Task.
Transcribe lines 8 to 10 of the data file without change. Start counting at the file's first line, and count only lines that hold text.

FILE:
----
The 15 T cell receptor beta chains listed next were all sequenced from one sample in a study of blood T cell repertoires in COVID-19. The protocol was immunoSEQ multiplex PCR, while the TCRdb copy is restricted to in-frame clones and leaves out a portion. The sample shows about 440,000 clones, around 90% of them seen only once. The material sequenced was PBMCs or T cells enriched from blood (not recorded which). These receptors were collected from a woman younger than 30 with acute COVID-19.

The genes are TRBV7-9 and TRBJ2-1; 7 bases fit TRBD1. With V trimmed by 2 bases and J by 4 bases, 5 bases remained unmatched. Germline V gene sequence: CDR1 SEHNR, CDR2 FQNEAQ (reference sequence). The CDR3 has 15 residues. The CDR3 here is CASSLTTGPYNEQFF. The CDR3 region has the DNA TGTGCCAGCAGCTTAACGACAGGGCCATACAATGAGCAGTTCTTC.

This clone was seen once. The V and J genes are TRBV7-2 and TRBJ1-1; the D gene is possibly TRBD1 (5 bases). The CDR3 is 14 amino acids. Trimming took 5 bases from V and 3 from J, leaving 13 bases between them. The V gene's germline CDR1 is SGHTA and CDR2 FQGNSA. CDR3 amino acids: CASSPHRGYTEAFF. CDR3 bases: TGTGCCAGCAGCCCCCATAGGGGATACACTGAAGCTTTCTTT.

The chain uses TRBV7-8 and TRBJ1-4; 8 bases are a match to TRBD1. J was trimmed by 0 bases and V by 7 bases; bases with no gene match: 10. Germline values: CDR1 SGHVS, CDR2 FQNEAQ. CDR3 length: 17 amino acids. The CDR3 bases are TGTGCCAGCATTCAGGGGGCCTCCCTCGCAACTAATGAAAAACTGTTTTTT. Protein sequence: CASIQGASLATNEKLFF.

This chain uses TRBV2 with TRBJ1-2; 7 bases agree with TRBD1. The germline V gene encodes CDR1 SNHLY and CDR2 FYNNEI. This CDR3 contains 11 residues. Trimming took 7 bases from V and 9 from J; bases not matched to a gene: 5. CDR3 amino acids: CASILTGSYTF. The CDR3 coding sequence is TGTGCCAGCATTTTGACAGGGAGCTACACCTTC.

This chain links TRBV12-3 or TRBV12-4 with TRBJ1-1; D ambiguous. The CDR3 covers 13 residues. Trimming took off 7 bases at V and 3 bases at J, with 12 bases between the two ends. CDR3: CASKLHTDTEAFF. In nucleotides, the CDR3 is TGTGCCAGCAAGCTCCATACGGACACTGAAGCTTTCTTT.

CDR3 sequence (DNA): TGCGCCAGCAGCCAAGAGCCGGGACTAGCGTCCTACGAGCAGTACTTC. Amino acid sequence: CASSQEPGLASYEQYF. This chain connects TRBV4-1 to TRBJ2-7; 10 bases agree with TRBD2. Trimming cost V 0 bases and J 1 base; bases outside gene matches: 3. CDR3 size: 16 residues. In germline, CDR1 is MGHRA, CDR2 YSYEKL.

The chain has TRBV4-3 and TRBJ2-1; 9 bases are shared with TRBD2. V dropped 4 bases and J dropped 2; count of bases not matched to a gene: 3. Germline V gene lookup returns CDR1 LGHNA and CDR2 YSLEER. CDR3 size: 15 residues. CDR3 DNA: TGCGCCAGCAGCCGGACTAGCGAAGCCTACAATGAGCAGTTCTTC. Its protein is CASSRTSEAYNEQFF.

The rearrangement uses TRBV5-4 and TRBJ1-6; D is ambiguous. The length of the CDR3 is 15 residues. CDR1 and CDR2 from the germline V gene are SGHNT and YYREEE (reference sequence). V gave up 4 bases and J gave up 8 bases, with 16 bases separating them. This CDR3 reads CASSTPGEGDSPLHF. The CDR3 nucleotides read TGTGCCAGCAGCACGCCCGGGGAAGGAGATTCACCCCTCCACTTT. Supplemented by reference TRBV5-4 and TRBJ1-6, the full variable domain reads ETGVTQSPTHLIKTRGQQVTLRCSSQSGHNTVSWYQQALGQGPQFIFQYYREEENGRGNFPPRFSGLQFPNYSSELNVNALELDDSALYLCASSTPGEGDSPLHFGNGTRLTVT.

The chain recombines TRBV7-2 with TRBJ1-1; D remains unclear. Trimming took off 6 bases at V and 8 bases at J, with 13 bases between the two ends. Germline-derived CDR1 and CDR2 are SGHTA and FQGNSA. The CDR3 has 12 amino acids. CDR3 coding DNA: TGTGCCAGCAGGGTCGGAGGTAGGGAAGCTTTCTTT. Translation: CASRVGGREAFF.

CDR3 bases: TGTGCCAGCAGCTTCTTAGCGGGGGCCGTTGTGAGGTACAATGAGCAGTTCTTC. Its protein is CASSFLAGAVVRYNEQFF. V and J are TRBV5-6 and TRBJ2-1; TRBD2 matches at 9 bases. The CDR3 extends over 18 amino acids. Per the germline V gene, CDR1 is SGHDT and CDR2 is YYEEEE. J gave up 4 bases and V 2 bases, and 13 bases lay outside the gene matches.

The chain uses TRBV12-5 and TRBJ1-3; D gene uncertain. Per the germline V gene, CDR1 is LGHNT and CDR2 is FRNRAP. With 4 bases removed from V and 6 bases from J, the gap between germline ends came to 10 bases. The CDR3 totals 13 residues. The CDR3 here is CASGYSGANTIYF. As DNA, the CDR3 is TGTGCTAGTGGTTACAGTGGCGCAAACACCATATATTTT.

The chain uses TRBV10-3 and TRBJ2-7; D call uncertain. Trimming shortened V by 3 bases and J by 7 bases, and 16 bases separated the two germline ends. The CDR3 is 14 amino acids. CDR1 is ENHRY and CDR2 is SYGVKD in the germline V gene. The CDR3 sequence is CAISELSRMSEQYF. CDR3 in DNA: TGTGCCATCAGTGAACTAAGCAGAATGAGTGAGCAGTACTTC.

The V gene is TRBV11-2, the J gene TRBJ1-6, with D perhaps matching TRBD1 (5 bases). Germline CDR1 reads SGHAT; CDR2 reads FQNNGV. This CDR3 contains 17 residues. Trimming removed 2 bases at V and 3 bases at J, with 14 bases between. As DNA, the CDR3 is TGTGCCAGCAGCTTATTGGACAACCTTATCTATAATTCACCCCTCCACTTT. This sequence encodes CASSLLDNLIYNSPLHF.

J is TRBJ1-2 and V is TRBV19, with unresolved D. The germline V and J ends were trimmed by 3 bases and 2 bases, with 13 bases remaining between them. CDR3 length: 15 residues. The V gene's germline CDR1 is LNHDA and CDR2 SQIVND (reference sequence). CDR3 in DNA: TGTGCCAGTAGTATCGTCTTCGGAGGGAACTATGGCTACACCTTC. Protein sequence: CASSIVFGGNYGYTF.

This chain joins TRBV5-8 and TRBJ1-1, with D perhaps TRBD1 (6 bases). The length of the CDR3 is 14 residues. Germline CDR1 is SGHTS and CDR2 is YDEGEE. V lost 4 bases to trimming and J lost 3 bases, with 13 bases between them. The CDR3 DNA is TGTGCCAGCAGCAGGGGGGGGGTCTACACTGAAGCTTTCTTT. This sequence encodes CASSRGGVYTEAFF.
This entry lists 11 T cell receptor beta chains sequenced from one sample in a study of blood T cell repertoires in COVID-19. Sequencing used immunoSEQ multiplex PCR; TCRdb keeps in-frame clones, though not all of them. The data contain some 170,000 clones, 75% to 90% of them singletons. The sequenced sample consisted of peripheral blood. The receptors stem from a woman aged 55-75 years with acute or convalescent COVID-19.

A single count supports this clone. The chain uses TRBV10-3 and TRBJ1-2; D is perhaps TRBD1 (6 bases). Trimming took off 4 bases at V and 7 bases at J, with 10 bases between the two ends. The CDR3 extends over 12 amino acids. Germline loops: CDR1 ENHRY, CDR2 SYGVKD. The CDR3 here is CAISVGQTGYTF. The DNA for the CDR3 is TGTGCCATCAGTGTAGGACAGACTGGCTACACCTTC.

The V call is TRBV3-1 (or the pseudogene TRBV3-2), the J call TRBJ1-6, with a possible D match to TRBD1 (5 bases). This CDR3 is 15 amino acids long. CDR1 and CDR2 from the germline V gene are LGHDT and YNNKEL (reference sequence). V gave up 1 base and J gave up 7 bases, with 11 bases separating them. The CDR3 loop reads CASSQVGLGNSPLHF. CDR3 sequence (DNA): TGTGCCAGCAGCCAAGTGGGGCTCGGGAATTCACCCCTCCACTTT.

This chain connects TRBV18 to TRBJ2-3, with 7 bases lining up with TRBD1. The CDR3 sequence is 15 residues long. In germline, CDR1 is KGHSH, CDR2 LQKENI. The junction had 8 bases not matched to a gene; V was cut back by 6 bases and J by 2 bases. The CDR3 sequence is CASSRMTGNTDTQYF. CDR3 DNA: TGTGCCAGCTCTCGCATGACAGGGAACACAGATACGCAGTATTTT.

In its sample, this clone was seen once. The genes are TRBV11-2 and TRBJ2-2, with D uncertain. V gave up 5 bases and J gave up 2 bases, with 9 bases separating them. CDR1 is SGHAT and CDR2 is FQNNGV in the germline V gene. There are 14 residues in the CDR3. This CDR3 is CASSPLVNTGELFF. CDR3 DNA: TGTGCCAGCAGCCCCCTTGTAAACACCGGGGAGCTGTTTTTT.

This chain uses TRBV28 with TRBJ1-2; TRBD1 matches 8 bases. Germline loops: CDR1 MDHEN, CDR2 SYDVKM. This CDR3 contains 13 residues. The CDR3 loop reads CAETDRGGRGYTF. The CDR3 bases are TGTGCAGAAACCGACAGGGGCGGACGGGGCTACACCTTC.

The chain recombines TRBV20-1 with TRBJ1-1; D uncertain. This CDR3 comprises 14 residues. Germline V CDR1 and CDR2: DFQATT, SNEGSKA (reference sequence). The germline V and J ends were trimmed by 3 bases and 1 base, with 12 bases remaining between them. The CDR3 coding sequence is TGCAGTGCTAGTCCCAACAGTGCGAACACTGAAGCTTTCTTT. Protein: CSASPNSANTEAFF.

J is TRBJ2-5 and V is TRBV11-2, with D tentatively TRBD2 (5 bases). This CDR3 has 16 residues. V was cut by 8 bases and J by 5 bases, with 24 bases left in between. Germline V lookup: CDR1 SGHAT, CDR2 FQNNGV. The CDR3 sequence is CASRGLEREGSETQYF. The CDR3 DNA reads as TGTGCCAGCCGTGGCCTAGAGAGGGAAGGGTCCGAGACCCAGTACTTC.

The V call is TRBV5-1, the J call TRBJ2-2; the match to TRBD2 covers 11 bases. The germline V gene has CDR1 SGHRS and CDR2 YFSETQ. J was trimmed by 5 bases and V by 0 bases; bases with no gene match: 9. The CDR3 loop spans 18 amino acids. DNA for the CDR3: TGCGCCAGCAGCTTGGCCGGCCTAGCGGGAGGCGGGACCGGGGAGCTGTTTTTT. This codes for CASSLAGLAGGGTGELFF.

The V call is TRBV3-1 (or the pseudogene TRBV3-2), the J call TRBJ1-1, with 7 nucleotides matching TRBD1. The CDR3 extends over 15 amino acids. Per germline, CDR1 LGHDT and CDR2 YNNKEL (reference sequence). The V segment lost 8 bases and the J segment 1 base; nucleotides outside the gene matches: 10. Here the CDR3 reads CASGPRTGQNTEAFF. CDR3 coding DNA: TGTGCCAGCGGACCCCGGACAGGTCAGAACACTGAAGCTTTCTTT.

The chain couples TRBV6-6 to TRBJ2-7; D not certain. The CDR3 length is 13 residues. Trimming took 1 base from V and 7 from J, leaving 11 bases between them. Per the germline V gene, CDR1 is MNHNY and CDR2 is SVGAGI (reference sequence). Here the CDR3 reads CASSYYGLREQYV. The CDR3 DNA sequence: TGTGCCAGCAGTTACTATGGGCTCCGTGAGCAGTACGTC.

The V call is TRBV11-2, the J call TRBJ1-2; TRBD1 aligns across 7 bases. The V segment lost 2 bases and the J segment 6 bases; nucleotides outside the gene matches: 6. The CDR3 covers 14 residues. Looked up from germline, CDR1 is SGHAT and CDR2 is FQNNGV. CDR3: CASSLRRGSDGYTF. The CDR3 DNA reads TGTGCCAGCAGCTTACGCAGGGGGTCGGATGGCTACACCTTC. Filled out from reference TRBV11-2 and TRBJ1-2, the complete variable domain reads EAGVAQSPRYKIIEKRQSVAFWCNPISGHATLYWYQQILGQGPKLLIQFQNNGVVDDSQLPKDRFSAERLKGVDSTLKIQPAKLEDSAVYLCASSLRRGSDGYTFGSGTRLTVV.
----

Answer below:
The chain has TRBV4-3 and TRBJ2-1; 9 bases are shared with TRBD2. V dropped 4 bases and J dropped 2; count of bases not matched to a gene: 3. Germline V gene lookup returns CDR1 LGHNA and CDR2 YSLEER. CDR3 size: 15 residues. CDR3 DNA: TGCGCCAGCAGCCGGACTAGCGAAGCCTACAATGAGCAGTTCTTC. Its protein is CASSRTSEAYNEQFF.

The rearrangement uses TRBV5-4 and TRBJ1-6; D is ambiguous. The length of the CDR3 is 15 residues. CDR1 and CDR2 from the germline V gene are SGHNT and YYREEE (reference sequence). V gave up 4 bases and J gave up 8 bases, with 16 bases separating them. This CDR3 reads CASSTPGEGDSPLHF. The CDR3 nucleotides read TGTGCCAGCAGCACGCCCGGGGAAGGAGATTCACCCCTCCACTTT. Supplemented by reference TRBV5-4 and TRBJ1-6, the full variable domain reads ETGVTQSPTHLIKTRGQQVTLRCSSQSGHNTVSWYQQALGQGPQFIFQYYREEENGRGNFPPRFSGLQFPNYSSELNVNALELDDSALYLCASSTPGEGDSPLHFGNGTRLTVT.

The chain recombines TRBV7-2 with TRBJ1-1; D remains unclear. Trimming took off 6 bases at V and 8 bases at J, with 13 bases between the two ends. Germline-derived CDR1 and CDR2 are SGHTA and FQGNSA. The CDR3 has 12 amino acids. CDR3 coding DNA: TGTGCCAGCAGGGTCGGAGGTAGGGAAGCTTTCTTT. Translation: CASRVGGREAFF.